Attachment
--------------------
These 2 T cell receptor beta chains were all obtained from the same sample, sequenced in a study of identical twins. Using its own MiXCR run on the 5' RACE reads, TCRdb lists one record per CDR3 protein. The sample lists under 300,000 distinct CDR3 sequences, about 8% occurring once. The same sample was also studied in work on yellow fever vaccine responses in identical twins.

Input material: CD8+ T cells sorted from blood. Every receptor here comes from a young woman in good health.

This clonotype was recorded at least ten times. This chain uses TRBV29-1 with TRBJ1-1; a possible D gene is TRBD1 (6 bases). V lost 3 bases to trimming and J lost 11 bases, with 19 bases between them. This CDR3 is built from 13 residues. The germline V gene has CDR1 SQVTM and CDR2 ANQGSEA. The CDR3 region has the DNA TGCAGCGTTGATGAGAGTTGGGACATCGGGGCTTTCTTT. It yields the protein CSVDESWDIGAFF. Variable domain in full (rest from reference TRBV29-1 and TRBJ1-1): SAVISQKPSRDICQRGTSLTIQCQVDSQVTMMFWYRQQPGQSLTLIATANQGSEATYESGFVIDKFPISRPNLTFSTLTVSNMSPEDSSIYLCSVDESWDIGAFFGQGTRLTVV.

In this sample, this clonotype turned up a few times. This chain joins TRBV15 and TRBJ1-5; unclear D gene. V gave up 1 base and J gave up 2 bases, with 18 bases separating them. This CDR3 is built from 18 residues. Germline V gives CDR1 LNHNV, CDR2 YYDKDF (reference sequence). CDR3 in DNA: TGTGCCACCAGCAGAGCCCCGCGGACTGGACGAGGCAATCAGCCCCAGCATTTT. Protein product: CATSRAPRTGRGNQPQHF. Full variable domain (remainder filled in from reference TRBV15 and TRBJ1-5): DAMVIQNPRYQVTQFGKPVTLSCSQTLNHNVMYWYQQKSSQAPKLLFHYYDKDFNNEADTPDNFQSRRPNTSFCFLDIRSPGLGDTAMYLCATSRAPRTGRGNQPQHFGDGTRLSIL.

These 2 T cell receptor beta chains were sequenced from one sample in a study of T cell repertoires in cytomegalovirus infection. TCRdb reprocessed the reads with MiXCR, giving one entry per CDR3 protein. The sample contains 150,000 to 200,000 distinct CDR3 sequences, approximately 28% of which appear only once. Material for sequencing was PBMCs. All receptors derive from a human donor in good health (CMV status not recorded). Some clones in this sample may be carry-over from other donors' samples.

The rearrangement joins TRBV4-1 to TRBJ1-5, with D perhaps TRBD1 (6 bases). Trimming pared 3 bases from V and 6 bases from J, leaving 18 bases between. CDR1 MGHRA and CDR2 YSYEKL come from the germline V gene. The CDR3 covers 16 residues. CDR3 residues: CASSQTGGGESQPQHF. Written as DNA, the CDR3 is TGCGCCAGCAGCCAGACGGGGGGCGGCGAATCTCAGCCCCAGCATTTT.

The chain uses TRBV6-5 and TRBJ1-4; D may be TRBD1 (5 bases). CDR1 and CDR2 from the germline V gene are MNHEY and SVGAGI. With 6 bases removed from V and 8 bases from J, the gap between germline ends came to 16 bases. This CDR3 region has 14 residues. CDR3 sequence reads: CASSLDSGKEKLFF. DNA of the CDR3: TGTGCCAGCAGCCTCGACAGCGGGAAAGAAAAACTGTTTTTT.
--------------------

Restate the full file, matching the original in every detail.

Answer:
These 2 T cell receptor beta chains were all obtained from the same sample, sequenced in a study of identical twins. Using its own MiXCR run on the 5' RACE reads, TCRdb lists one record per CDR3 protein. The sample lists under 300,000 distinct CDR3 sequences, about 8% occurring once. The same sample was also studied in work on yellow fever vaccine responses in identical twins.

Input material: CD8+ T cells sorted from blood. Every receptor here comes from a young woman in good health.

This clonotype was recorded at least ten times. This chain uses TRBV29-1 with TRBJ1-1; a possible D gene is TRBD1 (6 bases). V lost 3 bases to trimming and J lost 11 bases, with 19 bases between them. This CDR3 is built from 13 residues. The germline V gene has CDR1 SQVTM and CDR2 ANQGSEA. The CDR3 region has the DNA TGCAGCGTTGATGAGAGTTGGGACATCGGGGCTTTCTTT. It yields the protein CSVDESWDIGAFF. Variable domain in full (rest from reference TRBV29-1 and TRBJ1-1): SAVISQKPSRDICQRGTSLTIQCQVDSQVTMMFWYRQQPGQSLTLIATANQGSEATYESGFVIDKFPISRPNLTFSTLTVSNMSPEDSSIYLCSVDESWDIGAFFGQGTRLTVV.

In this sample, this clonotype turned up a few times. This chain joins TRBV15 and TRBJ1-5; unclear D gene. V gave up 1 base and J gave up 2 bases, with 18 bases separating them. This CDR3 is built from 18 residues. Germline V gives CDR1 LNHNV, CDR2 YYDKDF (reference sequence). CDR3 in DNA: TGTGCCACCAGCAGAGCCCCGCGGACTGGACGAGGCAATCAGCCCCAGCATTTT. Protein product: CATSRAPRTGRGNQPQHF. Full variable domain (remainder filled in from reference TRBV15 and TRBJ1-5): DAMVIQNPRYQVTQFGKPVTLSCSQTLNHNVMYWYQQKSSQAPKLLFHYYDKDFNNEADTPDNFQSRRPNTSFCFLDIRSPGLGDTAMYLCATSRAPRTGRGNQPQHFGDGTRLSIL.

These 2 T cell receptor beta chains were sequenced from one sample in a study of T cell repertoires in cytomegalovirus infection. TCRdb reprocessed the reads with MiXCR, giving one entry per CDR3 protein. The sample contains 150,000 to 200,000 distinct CDR3 sequences, approximately 28% of which appear only once. Material for sequencing was PBMCs. All receptors derive from a human donor in good health (CMV status not recorded). Some clones in this sample may be carry-over from other donors' samples.

The rearrangement joins TRBV4-1 to TRBJ1-5, with D perhaps TRBD1 (6 bases). Trimming pared 3 bases from V and 6 bases from J, leaving 18 bases between. CDR1 MGHRA and CDR2 YSYEKL come from the germline V gene. The CDR3 covers 16 residues. CDR3 residues: CASSQTGGGESQPQHF. Written as DNA, the CDR3 is TGCGCCAGCAGCCAGACGGGGGGCGGCGAATCTCAGCCCCAGCATTTT.

The chain uses TRBV6-5 and TRBJ1-4; D may be TRBD1 (5 bases). CDR1 and CDR2 from the germline V gene are MNHEY and SVGAGI. With 6 bases removed from V and 8 bases from J, the gap between germline ends came to 16 bases. This CDR3 region has 14 residues. CDR3 sequence reads: CASSLDSGKEKLFF. DNA of the CDR3: TGTGCCAGCAGCCTCGACAGCGGGAAAGAAAAACTGTTTTTT.